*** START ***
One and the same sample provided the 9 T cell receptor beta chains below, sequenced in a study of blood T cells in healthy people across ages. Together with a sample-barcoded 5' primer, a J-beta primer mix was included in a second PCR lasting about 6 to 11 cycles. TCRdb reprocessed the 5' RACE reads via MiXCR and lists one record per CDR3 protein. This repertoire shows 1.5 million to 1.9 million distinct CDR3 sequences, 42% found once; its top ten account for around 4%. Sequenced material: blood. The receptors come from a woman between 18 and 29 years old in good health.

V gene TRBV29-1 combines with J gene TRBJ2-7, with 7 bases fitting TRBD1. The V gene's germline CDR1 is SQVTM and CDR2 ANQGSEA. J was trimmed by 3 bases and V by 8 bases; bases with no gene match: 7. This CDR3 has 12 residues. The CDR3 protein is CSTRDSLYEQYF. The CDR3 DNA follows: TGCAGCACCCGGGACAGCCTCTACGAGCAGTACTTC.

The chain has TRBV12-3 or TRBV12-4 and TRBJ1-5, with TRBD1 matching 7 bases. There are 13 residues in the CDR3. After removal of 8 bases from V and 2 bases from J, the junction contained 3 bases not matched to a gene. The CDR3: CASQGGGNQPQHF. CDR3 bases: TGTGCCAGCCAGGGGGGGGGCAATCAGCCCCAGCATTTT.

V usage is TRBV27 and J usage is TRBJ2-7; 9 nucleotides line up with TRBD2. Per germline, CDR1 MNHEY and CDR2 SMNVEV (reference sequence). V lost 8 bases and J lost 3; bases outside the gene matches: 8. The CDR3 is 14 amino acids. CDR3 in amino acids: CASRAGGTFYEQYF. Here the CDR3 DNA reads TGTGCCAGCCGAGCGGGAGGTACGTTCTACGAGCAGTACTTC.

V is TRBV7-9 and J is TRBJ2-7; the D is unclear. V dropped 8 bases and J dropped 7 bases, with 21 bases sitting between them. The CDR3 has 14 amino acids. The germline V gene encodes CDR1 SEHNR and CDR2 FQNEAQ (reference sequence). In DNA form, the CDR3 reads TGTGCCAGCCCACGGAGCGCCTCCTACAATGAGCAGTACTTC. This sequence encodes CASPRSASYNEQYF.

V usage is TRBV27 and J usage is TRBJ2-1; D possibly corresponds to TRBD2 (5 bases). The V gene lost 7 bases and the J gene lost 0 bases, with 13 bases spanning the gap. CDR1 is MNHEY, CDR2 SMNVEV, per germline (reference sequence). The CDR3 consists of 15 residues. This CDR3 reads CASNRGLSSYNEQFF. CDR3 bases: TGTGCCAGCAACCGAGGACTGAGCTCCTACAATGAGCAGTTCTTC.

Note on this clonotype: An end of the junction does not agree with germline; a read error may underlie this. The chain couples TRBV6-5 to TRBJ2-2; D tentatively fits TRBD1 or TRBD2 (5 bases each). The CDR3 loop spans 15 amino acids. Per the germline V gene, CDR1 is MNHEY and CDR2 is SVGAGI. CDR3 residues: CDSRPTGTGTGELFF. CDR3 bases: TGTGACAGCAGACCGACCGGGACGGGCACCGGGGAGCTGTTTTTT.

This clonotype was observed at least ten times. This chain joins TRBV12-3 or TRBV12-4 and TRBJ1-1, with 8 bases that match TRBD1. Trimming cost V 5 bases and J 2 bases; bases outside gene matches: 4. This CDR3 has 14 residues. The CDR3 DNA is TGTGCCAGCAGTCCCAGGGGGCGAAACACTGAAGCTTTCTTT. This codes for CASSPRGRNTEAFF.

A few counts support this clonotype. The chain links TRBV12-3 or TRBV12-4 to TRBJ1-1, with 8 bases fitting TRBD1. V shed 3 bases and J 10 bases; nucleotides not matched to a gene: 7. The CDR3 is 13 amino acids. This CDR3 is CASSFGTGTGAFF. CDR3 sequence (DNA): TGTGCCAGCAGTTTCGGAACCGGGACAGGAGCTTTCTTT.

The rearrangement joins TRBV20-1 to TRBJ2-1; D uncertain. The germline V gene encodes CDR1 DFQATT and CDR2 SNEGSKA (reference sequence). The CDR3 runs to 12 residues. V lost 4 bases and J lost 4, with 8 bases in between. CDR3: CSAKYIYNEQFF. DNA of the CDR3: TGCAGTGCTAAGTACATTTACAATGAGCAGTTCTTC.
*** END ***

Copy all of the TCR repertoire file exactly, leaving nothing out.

One and the same sample provided the 9 T cell receptor beta chains below, sequenced in a study of blood T cells in healthy people across ages. Together with a sample-barcoded 5' primer, a J-beta primer mix was included in a second PCR lasting about 6 to 11 cycles. TCRdb reprocessed the 5' RACE reads via MiXCR and lists one record per CDR3 protein. This repertoire shows 1.5 million to 1.9 million distinct CDR3 sequences, 42% found once; its top ten account for around 4%. Sequenced material: blood. The receptors come from a woman between 18 and 29 years old in good health.

V gene TRBV29-1 combines with J gene TRBJ2-7, with 7 bases fitting TRBD1. The V gene's germline CDR1 is SQVTM and CDR2 ANQGSEA. J was trimmed by 3 bases and V by 8 bases; bases with no gene match: 7. This CDR3 has 12 residues. The CDR3 protein is CSTRDSLYEQYF. The CDR3 DNA follows: TGCAGCACCCGGGACAGCCTCTACGAGCAGTACTTC.

The chain has TRBV12-3 or TRBV12-4 and TRBJ1-5, with TRBD1 matching 7 bases. There are 13 residues in the CDR3. After removal of 8 bases from V and 2 bases from J, the junction contained 3 bases not matched to a gene. The CDR3: CASQGGGNQPQHF. CDR3 bases: TGTGCCAGCCAGGGGGGGGGCAATCAGCCCCAGCATTTT.

V usage is TRBV27 and J usage is TRBJ2-7; 9 nucleotides line up with TRBD2. Per germline, CDR1 MNHEY and CDR2 SMNVEV (reference sequence). V lost 8 bases and J lost 3; bases outside the gene matches: 8. The CDR3 is 14 amino acids. CDR3 in amino acids: CASRAGGTFYEQYF. Here the CDR3 DNA reads TGTGCCAGCCGAGCGGGAGGTACGTTCTACGAGCAGTACTTC.

V is TRBV7-9 and J is TRBJ2-7; the D is unclear. V dropped 8 bases and J dropped 7 bases, with 21 bases sitting between them. The CDR3 has 14 amino acids. The germline V gene encodes CDR1 SEHNR and CDR2 FQNEAQ (reference sequence). In DNA form, the CDR3 reads TGTGCCAGCCCACGGAGCGCCTCCTACAATGAGCAGTACTTC. This sequence encodes CASPRSASYNEQYF.

V usage is TRBV27 and J usage is TRBJ2-1; D possibly corresponds to TRBD2 (5 bases). The V gene lost 7 bases and the J gene lost 0 bases, with 13 bases spanning the gap. CDR1 is MNHEY, CDR2 SMNVEV, per germline (reference sequence). The CDR3 consists of 15 residues. This CDR3 reads CASNRGLSSYNEQFF. CDR3 bases: TGTGCCAGCAACCGAGGACTGAGCTCCTACAATGAGCAGTTCTTC.

Note on this clonotype: An end of the junction does not agree with germline; a read error may underlie this. The chain couples TRBV6-5 to TRBJ2-2; D tentatively fits TRBD1 or TRBD2 (5 bases each). The CDR3 loop spans 15 amino acids. Per the germline V gene, CDR1 is MNHEY and CDR2 is SVGAGI. CDR3 residues: CDSRPTGTGTGELFF. CDR3 bases: TGTGACAGCAGACCGACCGGGACGGGCACCGGGGAGCTGTTTTTT.

This clonotype was observed at least ten times. This chain joins TRBV12-3 or TRBV12-4 and TRBJ1-1, with 8 bases that match TRBD1. Trimming cost V 5 bases and J 2 bases; bases outside gene matches: 4. This CDR3 has 14 residues. The CDR3 DNA is TGTGCCAGCAGTCCCAGGGGGCGAAACACTGAAGCTTTCTTT. This codes for CASSPRGRNTEAFF.

A few counts support this clonotype. The chain links TRBV12-3 or TRBV12-4 to TRBJ1-1, with 8 bases fitting TRBD1. V shed 3 bases and J 10 bases; nucleotides not matched to a gene: 7. The CDR3 is 13 amino acids. This CDR3 is CASSFGTGTGAFF. CDR3 sequence (DNA): TGTGCCAGCAGTTTCGGAACCGGGACAGGAGCTTTCTTT.

The rearrangement joins TRBV20-1 to TRBJ2-1; D uncertain. The germline V gene encodes CDR1 DFQATT and CDR2 SNEGSKA (reference sequence). The CDR3 runs to 12 residues. V lost 4 bases and J lost 4, with 8 bases in between. CDR3: CSAKYIYNEQFF. DNA of the CDR3: TGCAGTGCTAAGTACATTTACAATGAGCAGTTCTTC.